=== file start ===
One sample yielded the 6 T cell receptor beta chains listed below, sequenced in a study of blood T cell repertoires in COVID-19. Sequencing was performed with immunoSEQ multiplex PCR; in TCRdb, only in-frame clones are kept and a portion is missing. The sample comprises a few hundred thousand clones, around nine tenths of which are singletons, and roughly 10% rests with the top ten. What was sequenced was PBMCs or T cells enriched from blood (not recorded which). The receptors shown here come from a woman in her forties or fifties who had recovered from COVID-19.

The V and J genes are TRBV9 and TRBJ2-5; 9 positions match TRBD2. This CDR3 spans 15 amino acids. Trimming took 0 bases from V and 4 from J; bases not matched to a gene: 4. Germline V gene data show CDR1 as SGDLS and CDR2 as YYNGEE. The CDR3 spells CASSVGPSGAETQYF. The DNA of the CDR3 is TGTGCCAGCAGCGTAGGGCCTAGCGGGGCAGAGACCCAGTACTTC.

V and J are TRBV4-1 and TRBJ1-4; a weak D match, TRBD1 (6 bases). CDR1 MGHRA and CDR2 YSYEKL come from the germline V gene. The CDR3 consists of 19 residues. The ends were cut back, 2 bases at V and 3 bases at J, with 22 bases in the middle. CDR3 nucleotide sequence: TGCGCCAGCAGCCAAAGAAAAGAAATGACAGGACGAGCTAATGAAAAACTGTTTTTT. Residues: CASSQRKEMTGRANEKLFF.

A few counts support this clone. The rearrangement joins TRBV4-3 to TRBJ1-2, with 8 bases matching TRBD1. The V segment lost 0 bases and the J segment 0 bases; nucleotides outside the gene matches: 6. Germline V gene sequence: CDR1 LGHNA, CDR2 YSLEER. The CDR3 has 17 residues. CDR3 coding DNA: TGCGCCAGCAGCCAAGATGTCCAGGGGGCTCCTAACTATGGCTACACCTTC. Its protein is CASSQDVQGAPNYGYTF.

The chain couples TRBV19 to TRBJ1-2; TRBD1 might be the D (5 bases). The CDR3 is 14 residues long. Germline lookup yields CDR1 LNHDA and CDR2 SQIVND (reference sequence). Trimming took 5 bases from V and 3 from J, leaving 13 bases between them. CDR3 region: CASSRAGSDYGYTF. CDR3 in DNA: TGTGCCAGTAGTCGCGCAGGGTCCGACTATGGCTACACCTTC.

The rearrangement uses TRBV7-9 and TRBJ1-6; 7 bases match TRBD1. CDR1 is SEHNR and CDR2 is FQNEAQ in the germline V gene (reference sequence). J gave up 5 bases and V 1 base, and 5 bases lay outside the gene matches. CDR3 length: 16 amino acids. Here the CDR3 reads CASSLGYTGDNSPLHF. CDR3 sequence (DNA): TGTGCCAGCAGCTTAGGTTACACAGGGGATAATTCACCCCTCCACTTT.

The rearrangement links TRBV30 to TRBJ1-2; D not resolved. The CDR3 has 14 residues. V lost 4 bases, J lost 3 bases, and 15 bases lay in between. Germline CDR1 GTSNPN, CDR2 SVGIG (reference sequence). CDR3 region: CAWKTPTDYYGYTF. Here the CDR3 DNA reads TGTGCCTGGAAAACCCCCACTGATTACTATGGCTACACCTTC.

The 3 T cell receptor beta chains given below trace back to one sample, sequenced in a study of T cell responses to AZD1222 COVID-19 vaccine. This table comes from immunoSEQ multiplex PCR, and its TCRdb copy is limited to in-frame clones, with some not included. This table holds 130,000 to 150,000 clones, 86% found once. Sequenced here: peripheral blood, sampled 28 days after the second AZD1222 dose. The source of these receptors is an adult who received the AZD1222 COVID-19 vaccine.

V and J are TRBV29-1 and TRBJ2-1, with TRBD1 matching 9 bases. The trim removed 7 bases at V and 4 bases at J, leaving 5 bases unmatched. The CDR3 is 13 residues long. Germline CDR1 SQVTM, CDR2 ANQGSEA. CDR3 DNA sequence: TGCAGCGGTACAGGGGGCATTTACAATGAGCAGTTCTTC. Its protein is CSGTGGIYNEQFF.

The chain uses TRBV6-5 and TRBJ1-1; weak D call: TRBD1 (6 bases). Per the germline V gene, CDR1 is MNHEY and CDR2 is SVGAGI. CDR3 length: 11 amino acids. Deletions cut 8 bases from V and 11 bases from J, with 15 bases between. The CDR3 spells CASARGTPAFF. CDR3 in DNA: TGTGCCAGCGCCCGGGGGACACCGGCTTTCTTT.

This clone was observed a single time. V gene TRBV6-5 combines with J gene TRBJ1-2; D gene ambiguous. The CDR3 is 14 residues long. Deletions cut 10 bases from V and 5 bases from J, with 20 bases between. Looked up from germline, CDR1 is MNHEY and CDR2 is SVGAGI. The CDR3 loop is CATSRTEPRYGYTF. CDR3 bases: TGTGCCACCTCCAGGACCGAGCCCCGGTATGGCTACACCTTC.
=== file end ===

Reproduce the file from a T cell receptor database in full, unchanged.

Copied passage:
One sample yielded the 6 T cell receptor beta chains listed below, sequenced in a study of blood T cell repertoires in COVID-19. Sequencing was performed with immunoSEQ multiplex PCR; in TCRdb, only in-frame clones are kept and a portion is missing. The sample comprises a few hundred thousand clones, around nine tenths of which are singletons, and roughly 10% rests with the top ten. What was sequenced was PBMCs or T cells enriched from blood (not recorded which). The receptors shown here come from a woman in her forties or fifties who had recovered from COVID-19.

The V and J genes are TRBV9 and TRBJ2-5; 9 positions match TRBD2. This CDR3 spans 15 amino acids. Trimming took 0 bases from V and 4 from J; bases not matched to a gene: 4. Germline V gene data show CDR1 as SGDLS and CDR2 as YYNGEE. The CDR3 spells CASSVGPSGAETQYF. The DNA of the CDR3 is TGTGCCAGCAGCGTAGGGCCTAGCGGGGCAGAGACCCAGTACTTC.

V and J are TRBV4-1 and TRBJ1-4; a weak D match, TRBD1 (6 bases). CDR1 MGHRA and CDR2 YSYEKL come from the germline V gene. The CDR3 consists of 19 residues. The ends were cut back, 2 bases at V and 3 bases at J, with 22 bases in the middle. CDR3 nucleotide sequence: TGCGCCAGCAGCCAAAGAAAAGAAATGACAGGACGAGCTAATGAAAAACTGTTTTTT. Residues: CASSQRKEMTGRANEKLFF.

A few counts support this clone. The rearrangement joins TRBV4-3 to TRBJ1-2, with 8 bases matching TRBD1. The V segment lost 0 bases and the J segment 0 bases; nucleotides outside the gene matches: 6. Germline V gene sequence: CDR1 LGHNA, CDR2 YSLEER. The CDR3 has 17 residues. CDR3 coding DNA: TGCGCCAGCAGCCAAGATGTCCAGGGGGCTCCTAACTATGGCTACACCTTC. Its protein is CASSQDVQGAPNYGYTF.

The chain couples TRBV19 to TRBJ1-2; TRBD1 might be the D (5 bases). The CDR3 is 14 residues long. Germline lookup yields CDR1 LNHDA and CDR2 SQIVND (reference sequence). Trimming took 5 bases from V and 3 from J, leaving 13 bases between them. CDR3 region: CASSRAGSDYGYTF. CDR3 in DNA: TGTGCCAGTAGTCGCGCAGGGTCCGACTATGGCTACACCTTC.

The rearrangement uses TRBV7-9 and TRBJ1-6; 7 bases match TRBD1. CDR1 is SEHNR and CDR2 is FQNEAQ in the germline V gene (reference sequence). J gave up 5 bases and V 1 base, and 5 bases lay outside the gene matches. CDR3 length: 16 amino acids. Here the CDR3 reads CASSLGYTGDNSPLHF. CDR3 sequence (DNA): TGTGCCAGCAGCTTAGGTTACACAGGGGATAATTCACCCCTCCACTTT.

The rearrangement links TRBV30 to TRBJ1-2; D not resolved. The CDR3 has 14 residues. V lost 4 bases, J lost 3 bases, and 15 bases lay in between. Germline CDR1 GTSNPN, CDR2 SVGIG (reference sequence). CDR3 region: CAWKTPTDYYGYTF. Here the CDR3 DNA reads TGTGCCTGGAAAACCCCCACTGATTACTATGGCTACACCTTC.

The 3 T cell receptor beta chains given below trace back to one sample, sequenced in a study of T cell responses to AZD1222 COVID-19 vaccine. This table comes from immunoSEQ multiplex PCR, and its TCRdb copy is limited to in-frame clones, with some not included. This table holds 130,000 to 150,000 clones, 86% found once. Sequenced here: peripheral blood, sampled 28 days after the second AZD1222 dose. The source of these receptors is an adult who received the AZD1222 COVID-19 vaccine.

V and J are TRBV29-1 and TRBJ2-1, with TRBD1 matching 9 bases. The trim removed 7 bases at V and 4 bases at J, leaving 5 bases unmatched. The CDR3 is 13 residues long. Germline CDR1 SQVTM, CDR2 ANQGSEA. CDR3 DNA sequence: TGCAGCGGTACAGGGGGCATTTACAATGAGCAGTTCTTC. Its protein is CSGTGGIYNEQFF.

The chain uses TRBV6-5 and TRBJ1-1; weak D call: TRBD1 (6 bases). Per the germline V gene, CDR1 is MNHEY and CDR2 is SVGAGI. CDR3 length: 11 amino acids. Deletions cut 8 bases from V and 11 bases from J, with 15 bases between. The CDR3 spells CASARGTPAFF. CDR3 in DNA: TGTGCCAGCGCCCGGGGGACACCGGCTTTCTTT.

This clone was observed a single time. V gene TRBV6-5 combines with J gene TRBJ1-2; D gene ambiguous. The CDR3 is 14 residues long. Deletions cut 10 bases from V and 5 bases from J, with 20 bases between. Looked up from germline, CDR1 is MNHEY and CDR2 is SVGAGI. The CDR3 loop is CATSRTEPRYGYTF. CDR3 bases: TGTGCCACCTCCAGGACCGAGCCCCGGTATGGCTACACCTTC.